International trade is an inseparable part of each country’s economy in the current scenario. The geographical boundaries are no more an issue for the import and export businesses. The buyers order bulk of products even without having any face-to-face conversation with the suppliers and the suppliers also agrees to make the deliveries in the far located countries. The development of Information and Communication Technologies(ICT) have resulted in converting the whole World into a Global Village, where the distance is not a barrier for trading. Though the International trade helps the buyers and sellers in getting new businesses from all around the World but which mode or method of payment should be used while doing the international trade, is always a debatable issue between the exporters and the importers. As the profit making is the soul motive of the buyers and the sellers, the mode and the terms of payments are very crucial to them.
Some of the safer and widely recommended and accepted modes of payment for International trades are :
Open Account Payments: Open Account is a mode of payment in which the entire products ordered by the buyers are being shipped and delivered to him by the sellers and the sellers agree to take payment after some period of the time. Mostly in Open Account payment, the money is being payed to the exporter after 30, 60 or 90 days from the day of the delivery. This mode of payment is though risky for the exporter because the importer will get control over the products even before making any payment but it help exporters in getting more and more buyers. It gives competitive advantages over other exporters. The Open account method of payment help the importer in maintaining the case flow. The importer gets the time to sell the products to the end consumers and recover money and then to pay the exporter out of the recovered money only.
Payment in Advance: In this mode of payment, the entire value of the ordered products is being paid by the buyer well-in advance. It is the best mode of payment for an exporter because he gets the value of his products even before making the delivery. Any exporter will love to accept this mode of payment. But is it a risky method for the importer as he can’t get his payment back if the exporter fails to delivery the products as described in the quotation or on documents. Advance or prepayments are usually accepted by the importers only if they need the products immediately or when the importer blindly trust an exporter with the product quality and on time delivery. Wire transfers and credit cards are usually being used for making advance payments.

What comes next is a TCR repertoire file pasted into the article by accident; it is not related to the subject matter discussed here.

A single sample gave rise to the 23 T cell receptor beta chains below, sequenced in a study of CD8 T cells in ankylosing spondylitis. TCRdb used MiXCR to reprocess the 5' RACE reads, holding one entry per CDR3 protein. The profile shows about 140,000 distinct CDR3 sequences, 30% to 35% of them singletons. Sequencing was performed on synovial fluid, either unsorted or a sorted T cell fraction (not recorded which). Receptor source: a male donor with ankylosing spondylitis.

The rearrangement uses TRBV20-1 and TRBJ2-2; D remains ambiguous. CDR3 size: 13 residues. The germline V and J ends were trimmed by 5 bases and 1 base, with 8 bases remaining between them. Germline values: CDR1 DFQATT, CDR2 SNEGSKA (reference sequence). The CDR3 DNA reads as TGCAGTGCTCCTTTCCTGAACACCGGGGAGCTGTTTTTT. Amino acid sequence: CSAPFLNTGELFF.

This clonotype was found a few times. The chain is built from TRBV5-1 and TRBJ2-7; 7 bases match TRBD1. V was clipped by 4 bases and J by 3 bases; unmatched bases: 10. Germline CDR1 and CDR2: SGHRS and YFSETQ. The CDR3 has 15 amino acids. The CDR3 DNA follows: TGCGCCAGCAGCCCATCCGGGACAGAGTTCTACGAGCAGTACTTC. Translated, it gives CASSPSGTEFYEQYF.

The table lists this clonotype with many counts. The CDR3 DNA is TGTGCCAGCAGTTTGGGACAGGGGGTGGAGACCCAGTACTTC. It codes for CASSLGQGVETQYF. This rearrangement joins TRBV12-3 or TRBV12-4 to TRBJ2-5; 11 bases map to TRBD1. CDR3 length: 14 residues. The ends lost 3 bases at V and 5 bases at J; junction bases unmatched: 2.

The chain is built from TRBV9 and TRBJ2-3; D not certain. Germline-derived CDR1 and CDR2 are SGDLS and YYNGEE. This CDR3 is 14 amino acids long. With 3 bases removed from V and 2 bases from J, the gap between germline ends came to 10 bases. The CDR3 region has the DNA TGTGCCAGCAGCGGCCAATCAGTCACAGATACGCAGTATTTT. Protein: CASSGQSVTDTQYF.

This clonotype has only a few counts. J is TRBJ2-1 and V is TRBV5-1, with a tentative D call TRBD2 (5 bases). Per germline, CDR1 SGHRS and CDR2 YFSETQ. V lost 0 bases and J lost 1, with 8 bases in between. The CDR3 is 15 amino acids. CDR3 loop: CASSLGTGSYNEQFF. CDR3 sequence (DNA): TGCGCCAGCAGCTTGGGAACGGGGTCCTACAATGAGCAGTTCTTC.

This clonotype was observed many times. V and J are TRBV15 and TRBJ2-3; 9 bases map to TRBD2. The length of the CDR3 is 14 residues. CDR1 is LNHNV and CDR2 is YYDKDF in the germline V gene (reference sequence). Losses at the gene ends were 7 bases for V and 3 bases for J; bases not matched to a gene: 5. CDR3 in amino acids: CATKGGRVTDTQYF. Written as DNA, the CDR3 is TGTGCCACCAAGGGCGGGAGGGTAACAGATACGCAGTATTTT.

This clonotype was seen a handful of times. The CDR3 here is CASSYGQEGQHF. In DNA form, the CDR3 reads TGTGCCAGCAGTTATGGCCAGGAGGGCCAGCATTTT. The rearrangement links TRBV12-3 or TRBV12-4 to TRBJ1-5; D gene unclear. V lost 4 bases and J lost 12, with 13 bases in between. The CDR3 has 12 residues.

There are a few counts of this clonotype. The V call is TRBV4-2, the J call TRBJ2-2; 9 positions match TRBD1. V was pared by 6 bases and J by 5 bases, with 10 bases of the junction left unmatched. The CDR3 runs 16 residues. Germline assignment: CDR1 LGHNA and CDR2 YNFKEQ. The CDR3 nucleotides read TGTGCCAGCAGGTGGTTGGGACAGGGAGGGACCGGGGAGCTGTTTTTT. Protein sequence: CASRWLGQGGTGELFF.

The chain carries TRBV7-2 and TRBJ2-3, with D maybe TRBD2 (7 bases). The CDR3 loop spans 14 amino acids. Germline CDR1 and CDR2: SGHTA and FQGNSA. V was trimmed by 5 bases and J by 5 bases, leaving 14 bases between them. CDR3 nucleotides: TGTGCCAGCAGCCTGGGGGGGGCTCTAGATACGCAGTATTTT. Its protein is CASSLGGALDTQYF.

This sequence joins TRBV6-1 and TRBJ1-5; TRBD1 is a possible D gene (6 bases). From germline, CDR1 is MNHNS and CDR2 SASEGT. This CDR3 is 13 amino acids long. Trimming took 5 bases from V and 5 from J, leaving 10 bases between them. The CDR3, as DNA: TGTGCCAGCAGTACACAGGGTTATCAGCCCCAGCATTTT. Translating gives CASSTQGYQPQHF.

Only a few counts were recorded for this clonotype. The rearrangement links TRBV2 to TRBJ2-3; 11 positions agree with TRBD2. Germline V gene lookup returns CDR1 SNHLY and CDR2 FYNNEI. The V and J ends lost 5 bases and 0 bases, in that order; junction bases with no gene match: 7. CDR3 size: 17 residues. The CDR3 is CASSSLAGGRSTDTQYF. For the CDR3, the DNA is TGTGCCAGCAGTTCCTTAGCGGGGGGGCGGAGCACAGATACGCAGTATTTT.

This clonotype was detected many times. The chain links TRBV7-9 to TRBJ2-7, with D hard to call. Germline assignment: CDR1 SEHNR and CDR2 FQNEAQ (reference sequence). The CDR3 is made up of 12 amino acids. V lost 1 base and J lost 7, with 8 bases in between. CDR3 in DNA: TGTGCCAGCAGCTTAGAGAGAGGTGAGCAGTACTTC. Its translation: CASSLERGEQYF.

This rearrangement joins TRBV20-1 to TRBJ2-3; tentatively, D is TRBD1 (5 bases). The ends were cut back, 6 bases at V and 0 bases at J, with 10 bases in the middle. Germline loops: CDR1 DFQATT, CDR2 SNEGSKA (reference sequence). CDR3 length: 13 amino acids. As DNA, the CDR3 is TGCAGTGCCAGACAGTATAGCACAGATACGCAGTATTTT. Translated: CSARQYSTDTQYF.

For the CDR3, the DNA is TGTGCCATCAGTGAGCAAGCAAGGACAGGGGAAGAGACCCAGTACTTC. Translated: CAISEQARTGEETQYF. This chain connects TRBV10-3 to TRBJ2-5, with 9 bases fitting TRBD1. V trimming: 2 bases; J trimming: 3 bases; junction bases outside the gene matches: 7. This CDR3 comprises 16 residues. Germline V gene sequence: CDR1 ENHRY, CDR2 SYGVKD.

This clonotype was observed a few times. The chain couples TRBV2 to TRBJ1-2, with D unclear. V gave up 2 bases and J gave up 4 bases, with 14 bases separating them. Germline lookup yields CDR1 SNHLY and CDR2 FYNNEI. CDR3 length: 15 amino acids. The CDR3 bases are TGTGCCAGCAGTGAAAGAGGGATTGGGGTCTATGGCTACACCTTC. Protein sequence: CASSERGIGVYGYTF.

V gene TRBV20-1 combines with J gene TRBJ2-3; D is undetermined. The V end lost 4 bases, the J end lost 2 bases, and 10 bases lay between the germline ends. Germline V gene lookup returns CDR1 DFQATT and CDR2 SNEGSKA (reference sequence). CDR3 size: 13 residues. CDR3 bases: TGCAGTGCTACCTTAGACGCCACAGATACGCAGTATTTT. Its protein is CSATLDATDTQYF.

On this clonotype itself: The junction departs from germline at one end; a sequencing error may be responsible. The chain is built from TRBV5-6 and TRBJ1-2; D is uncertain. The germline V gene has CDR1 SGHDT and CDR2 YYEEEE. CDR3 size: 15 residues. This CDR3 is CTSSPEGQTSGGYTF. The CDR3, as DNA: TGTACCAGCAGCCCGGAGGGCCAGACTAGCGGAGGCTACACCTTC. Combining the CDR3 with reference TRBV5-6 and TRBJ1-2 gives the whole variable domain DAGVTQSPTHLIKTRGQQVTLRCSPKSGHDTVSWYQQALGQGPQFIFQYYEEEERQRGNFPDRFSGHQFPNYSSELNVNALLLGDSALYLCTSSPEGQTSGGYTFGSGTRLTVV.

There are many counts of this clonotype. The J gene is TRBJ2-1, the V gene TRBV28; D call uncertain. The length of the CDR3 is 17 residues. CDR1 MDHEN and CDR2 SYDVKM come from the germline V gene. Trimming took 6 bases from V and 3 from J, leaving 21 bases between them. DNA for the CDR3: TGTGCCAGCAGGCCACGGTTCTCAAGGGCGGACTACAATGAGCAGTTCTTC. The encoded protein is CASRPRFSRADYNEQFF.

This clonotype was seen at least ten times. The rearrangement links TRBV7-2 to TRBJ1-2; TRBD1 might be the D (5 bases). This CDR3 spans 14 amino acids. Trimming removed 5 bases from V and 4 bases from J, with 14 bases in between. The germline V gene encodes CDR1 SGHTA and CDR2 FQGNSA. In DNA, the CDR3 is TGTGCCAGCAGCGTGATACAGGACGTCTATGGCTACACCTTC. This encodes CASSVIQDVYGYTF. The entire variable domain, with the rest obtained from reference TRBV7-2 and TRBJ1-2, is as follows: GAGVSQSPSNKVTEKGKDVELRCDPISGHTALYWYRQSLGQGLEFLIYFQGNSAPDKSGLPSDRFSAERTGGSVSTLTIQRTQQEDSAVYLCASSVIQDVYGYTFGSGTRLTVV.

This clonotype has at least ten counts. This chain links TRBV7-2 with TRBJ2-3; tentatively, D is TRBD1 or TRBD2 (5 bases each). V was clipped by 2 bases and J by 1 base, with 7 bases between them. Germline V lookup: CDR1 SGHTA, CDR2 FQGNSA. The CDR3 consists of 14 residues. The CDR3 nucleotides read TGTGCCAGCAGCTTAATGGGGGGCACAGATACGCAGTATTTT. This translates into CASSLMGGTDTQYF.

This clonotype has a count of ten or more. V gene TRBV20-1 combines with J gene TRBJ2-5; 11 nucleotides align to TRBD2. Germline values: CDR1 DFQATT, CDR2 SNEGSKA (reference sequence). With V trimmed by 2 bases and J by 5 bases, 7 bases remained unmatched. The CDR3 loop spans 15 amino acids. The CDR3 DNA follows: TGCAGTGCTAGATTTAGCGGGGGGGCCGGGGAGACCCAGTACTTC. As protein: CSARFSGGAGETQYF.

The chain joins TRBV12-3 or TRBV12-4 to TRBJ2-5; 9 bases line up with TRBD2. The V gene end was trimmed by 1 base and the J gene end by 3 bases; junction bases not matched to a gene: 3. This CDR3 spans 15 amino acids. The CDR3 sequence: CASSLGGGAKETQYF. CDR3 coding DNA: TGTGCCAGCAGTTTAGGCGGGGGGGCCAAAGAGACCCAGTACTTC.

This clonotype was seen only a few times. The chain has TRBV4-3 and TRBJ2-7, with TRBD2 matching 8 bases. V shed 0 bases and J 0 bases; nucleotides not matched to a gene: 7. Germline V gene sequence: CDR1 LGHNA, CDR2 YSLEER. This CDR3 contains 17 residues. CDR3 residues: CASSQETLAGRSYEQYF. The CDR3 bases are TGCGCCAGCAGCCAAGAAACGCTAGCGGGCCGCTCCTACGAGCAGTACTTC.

Letter of Credit: The most widely recommended and happily accepted mode of payment is the Letter of Credit. The letter of credit is a document issued by the bank of the importer, where the importer’s bank act as a guarantor on the behalf of the importer and gives the exporter a surety that the importer will make the payment if the exporter will fulfill the delivery terms as mentioned in the letter of credit. Some of the points that an exporter must keep in mind while selecting LC as a medium of payment are:
- Make sure that the you will be able to delivery the products on date as mentioned in the LC.
- Finish all the negotiation with the importer before the development of the LC.
- Do not agree to any term which can lead to late or no payment.
Documentary Collection: In this mode of payment, both the buyer’s and the seller’s bank come into the picture. The exporter forward the goods through shipping without getting any payment but possesses control over the products through the shipping documents that the buyer will be needing for getting the products. After shipping the products, the exporter submits all the relevant documents including the bill of exchange, official invoice of the products and the shipping documents to his bank.The exporter’s bank then send these document to the buyer’s bank.
Once the buyer accepts the official invoice and signs the bill of exchange and make the payment in his bank, he gets the shipping document against which he can get the goods. This is known as Documents against Payment. If the buyer accepts the bill of exchange and legally agreed to make the payment on a fixed date and collect the shipping documents and clear the goods, this is known as Document against Acceptance. Here the exporter and the sellers are likely to be in less risky situations.
Consignment: Consignment terms of payment are highly acceptable by the importers. It is a moderated form of open account payment. The seller receives the payment only when the buyer sells the products to their end consumers. The buyer only receives and manage the products but the products are owned by the seller only till there are being sold to the third party. The buyer or the importer have the least risk in this method. The buyer have to pay only if the products are being sold. After a fixed date, according to the legal contract between the seller and the buyer, the buyer can make the payment or can return the unsold product to the exporter.
|Methods of Payment||Letter of Credit||Open Account||Advance Payment||Documentary Collection||Consignment|
|Buyer’s Risk||Little Risk of failing to meet the terms of LC||Highly risky as there is no payment even after delivery.||No Risk||Slightly Risky||Highly risk|
|Seller’s Risk||No Risk||No Risk as such||Highly risky as the exporter may not deliver the products as expected.||No Risk||No Risk|
|Time of Payment||After the delivery||After the delivery||Before the Delivery||After the delivery||After the product is sold to the third party.|